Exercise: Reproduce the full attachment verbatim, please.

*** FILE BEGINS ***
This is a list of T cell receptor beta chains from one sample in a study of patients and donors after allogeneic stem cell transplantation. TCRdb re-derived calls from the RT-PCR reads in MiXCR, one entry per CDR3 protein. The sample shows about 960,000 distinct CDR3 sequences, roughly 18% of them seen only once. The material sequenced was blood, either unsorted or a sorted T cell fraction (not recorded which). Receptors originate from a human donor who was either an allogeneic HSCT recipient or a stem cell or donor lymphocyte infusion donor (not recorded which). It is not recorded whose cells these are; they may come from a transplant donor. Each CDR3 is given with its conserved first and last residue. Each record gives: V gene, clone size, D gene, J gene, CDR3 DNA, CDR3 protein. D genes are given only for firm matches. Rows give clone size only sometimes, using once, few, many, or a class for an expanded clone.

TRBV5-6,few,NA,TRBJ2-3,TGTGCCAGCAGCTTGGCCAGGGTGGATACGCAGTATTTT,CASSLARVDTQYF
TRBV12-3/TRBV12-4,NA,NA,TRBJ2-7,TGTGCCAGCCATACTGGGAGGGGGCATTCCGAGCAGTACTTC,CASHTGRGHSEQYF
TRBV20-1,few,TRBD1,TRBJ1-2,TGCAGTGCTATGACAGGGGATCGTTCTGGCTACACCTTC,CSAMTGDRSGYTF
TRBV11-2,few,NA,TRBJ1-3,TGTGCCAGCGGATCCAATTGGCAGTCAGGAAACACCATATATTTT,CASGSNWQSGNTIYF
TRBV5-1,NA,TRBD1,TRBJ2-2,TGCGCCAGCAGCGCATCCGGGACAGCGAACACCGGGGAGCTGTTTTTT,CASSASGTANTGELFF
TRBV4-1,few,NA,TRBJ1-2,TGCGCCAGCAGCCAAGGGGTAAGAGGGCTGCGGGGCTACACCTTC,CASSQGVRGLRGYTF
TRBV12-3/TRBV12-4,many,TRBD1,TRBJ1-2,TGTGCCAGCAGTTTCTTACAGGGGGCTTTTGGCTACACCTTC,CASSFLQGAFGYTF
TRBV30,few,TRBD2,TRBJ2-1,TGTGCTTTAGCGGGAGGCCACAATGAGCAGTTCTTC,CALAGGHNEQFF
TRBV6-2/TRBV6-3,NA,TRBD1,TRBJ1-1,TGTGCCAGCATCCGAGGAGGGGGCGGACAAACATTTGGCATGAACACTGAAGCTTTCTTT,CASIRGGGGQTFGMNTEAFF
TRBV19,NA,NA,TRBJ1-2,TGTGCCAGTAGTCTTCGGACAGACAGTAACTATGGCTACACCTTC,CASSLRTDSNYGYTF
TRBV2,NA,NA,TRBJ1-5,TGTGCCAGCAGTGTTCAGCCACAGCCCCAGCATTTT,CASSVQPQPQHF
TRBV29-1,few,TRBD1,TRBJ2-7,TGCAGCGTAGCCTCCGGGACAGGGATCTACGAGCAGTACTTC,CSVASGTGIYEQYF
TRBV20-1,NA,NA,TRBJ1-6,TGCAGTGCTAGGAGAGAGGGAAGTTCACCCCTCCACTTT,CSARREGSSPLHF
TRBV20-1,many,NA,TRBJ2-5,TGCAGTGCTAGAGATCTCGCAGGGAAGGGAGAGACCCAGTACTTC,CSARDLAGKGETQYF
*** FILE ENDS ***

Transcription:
This is a list of T cell receptor beta chains from one sample in a study of patients and donors after allogeneic stem cell transplantation. TCRdb re-derived calls from the RT-PCR reads in MiXCR, one entry per CDR3 protein. The sample shows about 960,000 distinct CDR3 sequences, roughly 18% of them seen only once. The material sequenced was blood, either unsorted or a sorted T cell fraction (not recorded which). Receptors originate from a human donor who was either an allogeneic HSCT recipient or a stem cell or donor lymphocyte infusion donor (not recorded which). It is not recorded whose cells these are; they may come from a transplant donor. Each CDR3 is given with its conserved first and last residue. Each record gives: V gene, clone size, D gene, J gene, CDR3 DNA, CDR3 protein. D genes are given only for firm matches. Rows give clone size only sometimes, using once, few, many, or a class for an expanded clone.

TRBV5-6,few,NA,TRBJ2-3,TGTGCCAGCAGCTTGGCCAGGGTGGATACGCAGTATTTT,CASSLARVDTQYF
TRBV12-3/TRBV12-4,NA,NA,TRBJ2-7,TGTGCCAGCCATACTGGGAGGGGGCATTCCGAGCAGTACTTC,CASHTGRGHSEQYF
TRBV20-1,few,TRBD1,TRBJ1-2,TGCAGTGCTATGACAGGGGATCGTTCTGGCTACACCTTC,CSAMTGDRSGYTF
TRBV11-2,few,NA,TRBJ1-3,TGTGCCAGCGGATCCAATTGGCAGTCAGGAAACACCATATATTTT,CASGSNWQSGNTIYF
TRBV5-1,NA,TRBD1,TRBJ2-2,TGCGCCAGCAGCGCATCCGGGACAGCGAACACCGGGGAGCTGTTTTTT,CASSASGTANTGELFF
TRBV4-1,few,NA,TRBJ1-2,TGCGCCAGCAGCCAAGGGGTAAGAGGGCTGCGGGGCTACACCTTC,CASSQGVRGLRGYTF
TRBV12-3/TRBV12-4,many,TRBD1,TRBJ1-2,TGTGCCAGCAGTTTCTTACAGGGGGCTTTTGGCTACACCTTC,CASSFLQGAFGYTF
TRBV30,few,TRBD2,TRBJ2-1,TGTGCTTTAGCGGGAGGCCACAATGAGCAGTTCTTC,CALAGGHNEQFF
TRBV6-2/TRBV6-3,NA,TRBD1,TRBJ1-1,TGTGCCAGCATCCGAGGAGGGGGCGGACAAACATTTGGCATGAACACTGAAGCTTTCTTT,CASIRGGGGQTFGMNTEAFF
TRBV19,NA,NA,TRBJ1-2,TGTGCCAGTAGTCTTCGGACAGACAGTAACTATGGCTACACCTTC,CASSLRTDSNYGYTF
TRBV2,NA,NA,TRBJ1-5,TGTGCCAGCAGTGTTCAGCCACAGCCCCAGCATTTT,CASSVQPQPQHF
TRBV29-1,few,TRBD1,TRBJ2-7,TGCAGCGTAGCCTCCGGGACAGGGATCTACGAGCAGTACTTC,CSVASGTGIYEQYF
TRBV20-1,NA,NA,TRBJ1-6,TGCAGTGCTAGGAGAGAGGGAAGTTCACCCCTCCACTTT,CSARREGSSPLHF
TRBV20-1,many,NA,TRBJ2-5,TGCAGTGCTAGAGATCTCGCAGGGAAGGGAGAGACCCAGTACTTC,CSARDLAGKGETQYF